Archive for the ‘Ecology & Environment’ Category

Is our thirst for energy killing the ecology of the Grand Canyon?

By August 8th, 2014 at 5:45 am | Comment

A new citizen science project invites volunteers to help study insect diversity in the Grand Canyon.

Christian Mehlfuhrer. A shot of the south side of Glen Canyon Dam and the Colorado River.

A shot of the south side of Glen Canyon Dam and the Colorado River.

Every night when she’s on the water, Gibney Siemion, a river expedition guide in the Grand Canyon, crouches at the edge of the Colorado River right on the line where the sand turns from wet to dry. Her equipment is rudimentary: a jar of grain alcohol poured into a plastic Tupperware with a glowing bar of black light perched on its edge. But this is an effective insect trap. Siemion, and citizen scientists like her, are using these traps in a 240 mile experiment to understand how energy demand and dams on the Colorado River are washing away key insect species.

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Jellywatch: Observing Blobs for Marine Ecology

By August 2nd, 2014 at 9:52 am | Comment

Turn your beach visit into marine ecology research on worldwide jellyfish populations.

Looking for more summertime citizen science projects? Find them here.

Sea nettle

Sea nettle

Between 2012 and 2013, power plants in Israel, Sweden, Scotland, Japan, and the U.S. were shut down unexpectedly, all for the same reason: jellyfish. Blooms of jellyfish abundantly swarmed in coastal waters and clogged water intake pipes, forcing plants to halt operations and clear the unwitting slaughter. More recently, headlines have heralded an upswing of jellyfish appearances, such as CNN’s “Jellyfish taking over oceans, experts warn,” and Nature News’  “Attack of the blobs.” Just last week, BBC News reported record numbers of jellyfish spotted on the Welsh coastline this summer. At first glance, these sightings appear to reflect a global increase in jellyfish populations, but scientific studies say that current data is too limited to make conclusions on the ecological effects of these gelatinous zooplankton.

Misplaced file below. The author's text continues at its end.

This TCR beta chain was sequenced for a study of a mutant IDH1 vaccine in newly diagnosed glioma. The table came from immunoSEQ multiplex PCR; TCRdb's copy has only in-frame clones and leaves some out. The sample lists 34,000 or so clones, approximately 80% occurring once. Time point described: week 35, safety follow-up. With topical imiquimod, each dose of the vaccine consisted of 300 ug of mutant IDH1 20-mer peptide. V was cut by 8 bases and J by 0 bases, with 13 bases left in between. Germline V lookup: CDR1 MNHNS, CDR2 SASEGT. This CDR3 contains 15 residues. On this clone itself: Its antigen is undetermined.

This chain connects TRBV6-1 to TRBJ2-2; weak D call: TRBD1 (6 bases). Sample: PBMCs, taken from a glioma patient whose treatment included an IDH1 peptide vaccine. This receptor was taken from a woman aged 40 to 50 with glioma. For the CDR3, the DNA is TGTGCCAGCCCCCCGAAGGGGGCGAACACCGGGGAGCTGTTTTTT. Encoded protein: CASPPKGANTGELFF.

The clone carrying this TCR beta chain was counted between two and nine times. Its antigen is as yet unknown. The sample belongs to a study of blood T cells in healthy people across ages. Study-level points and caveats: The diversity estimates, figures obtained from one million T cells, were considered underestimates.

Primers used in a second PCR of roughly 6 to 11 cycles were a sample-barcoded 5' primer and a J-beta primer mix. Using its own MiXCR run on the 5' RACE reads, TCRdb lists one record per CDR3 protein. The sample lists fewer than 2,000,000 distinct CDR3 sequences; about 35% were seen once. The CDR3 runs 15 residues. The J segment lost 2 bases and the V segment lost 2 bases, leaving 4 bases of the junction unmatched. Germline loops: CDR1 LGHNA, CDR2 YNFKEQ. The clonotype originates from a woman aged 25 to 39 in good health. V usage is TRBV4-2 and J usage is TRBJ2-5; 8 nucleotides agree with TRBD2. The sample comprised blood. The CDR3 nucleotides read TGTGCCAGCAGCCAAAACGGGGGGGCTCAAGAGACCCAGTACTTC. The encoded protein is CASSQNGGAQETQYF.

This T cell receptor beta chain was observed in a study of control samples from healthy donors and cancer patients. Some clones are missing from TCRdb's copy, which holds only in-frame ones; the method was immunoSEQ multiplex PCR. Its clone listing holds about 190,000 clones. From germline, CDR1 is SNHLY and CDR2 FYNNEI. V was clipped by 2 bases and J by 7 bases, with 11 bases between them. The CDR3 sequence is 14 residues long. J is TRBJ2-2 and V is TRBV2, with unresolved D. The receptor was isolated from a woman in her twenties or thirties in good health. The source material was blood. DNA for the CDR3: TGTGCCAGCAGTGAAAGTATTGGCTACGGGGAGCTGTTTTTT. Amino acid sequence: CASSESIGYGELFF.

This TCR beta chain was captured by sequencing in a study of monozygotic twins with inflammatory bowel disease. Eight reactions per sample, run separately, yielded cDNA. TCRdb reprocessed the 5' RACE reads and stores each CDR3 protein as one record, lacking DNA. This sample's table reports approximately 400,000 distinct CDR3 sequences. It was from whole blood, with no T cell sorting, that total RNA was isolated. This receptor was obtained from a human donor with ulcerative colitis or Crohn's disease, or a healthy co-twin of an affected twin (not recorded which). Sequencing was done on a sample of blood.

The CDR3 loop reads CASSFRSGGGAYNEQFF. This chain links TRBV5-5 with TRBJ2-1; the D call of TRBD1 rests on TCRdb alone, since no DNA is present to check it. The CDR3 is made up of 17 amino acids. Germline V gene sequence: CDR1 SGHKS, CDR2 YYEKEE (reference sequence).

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COASST: Monitoring seabirds of the Pacific Northwest

By July 31st, 2014 at 11:05 am | Comment 1

Identify beached birds and help monitor the health of the coastal ecosystem.

Looking for more summertime citizen science projects? Find them here.

 

 

 

 

 

 

 

 

Do you enjoy long walks on the beach while taking in the surrounding wildlife? Are you concerned about environmental issues and passionate about community projects? Are you ready for commitment?

If so, then you might just be perfect match for COASST. (Did you think this was something else?)

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Marine Metre Squared: Ngā Tini o te Waitai (The Multitudes of the Sea)

By July 29th, 2014 at 3:19 pm | Comment

What lives along New Zealand’s shoreline? Find out, one square metre at a time, with Marine Metre Squared.

Looking for more summertime citizen science projects? Find them here.

Binoculars used as branding to ‘focus’ people in to a specific area.

Every now and again I come across a citizen science project that inspires me. Don’t get me wrong—most of the people I interview, whether they are counting butterflies, measuring the night sky or plotting the paths of ocean behemoths, are in some way stirring, and I am invariably intrigued (and sometimes enchanted) by what they are doing. But only a select few tap the roots of my early childhood aspirations for nature conservation and environmental research. Mothing was one of them. Firefly Watch, which involved intriguing blinking beetles, was another. Now we have Marine Metre Squared (Mm2). It’s difficult to say what makes it inspiring, but I think it has something to do with the enthusiasm the project owners show, how what they are studying reflects the wonder and diversity of life, and just how far the venture has penetrated public awareness. As I write more and more about citizen science, I think of this as a trifecta. When these three intersect a touch of magic is added—something that draws participants toward a lifelong vocation.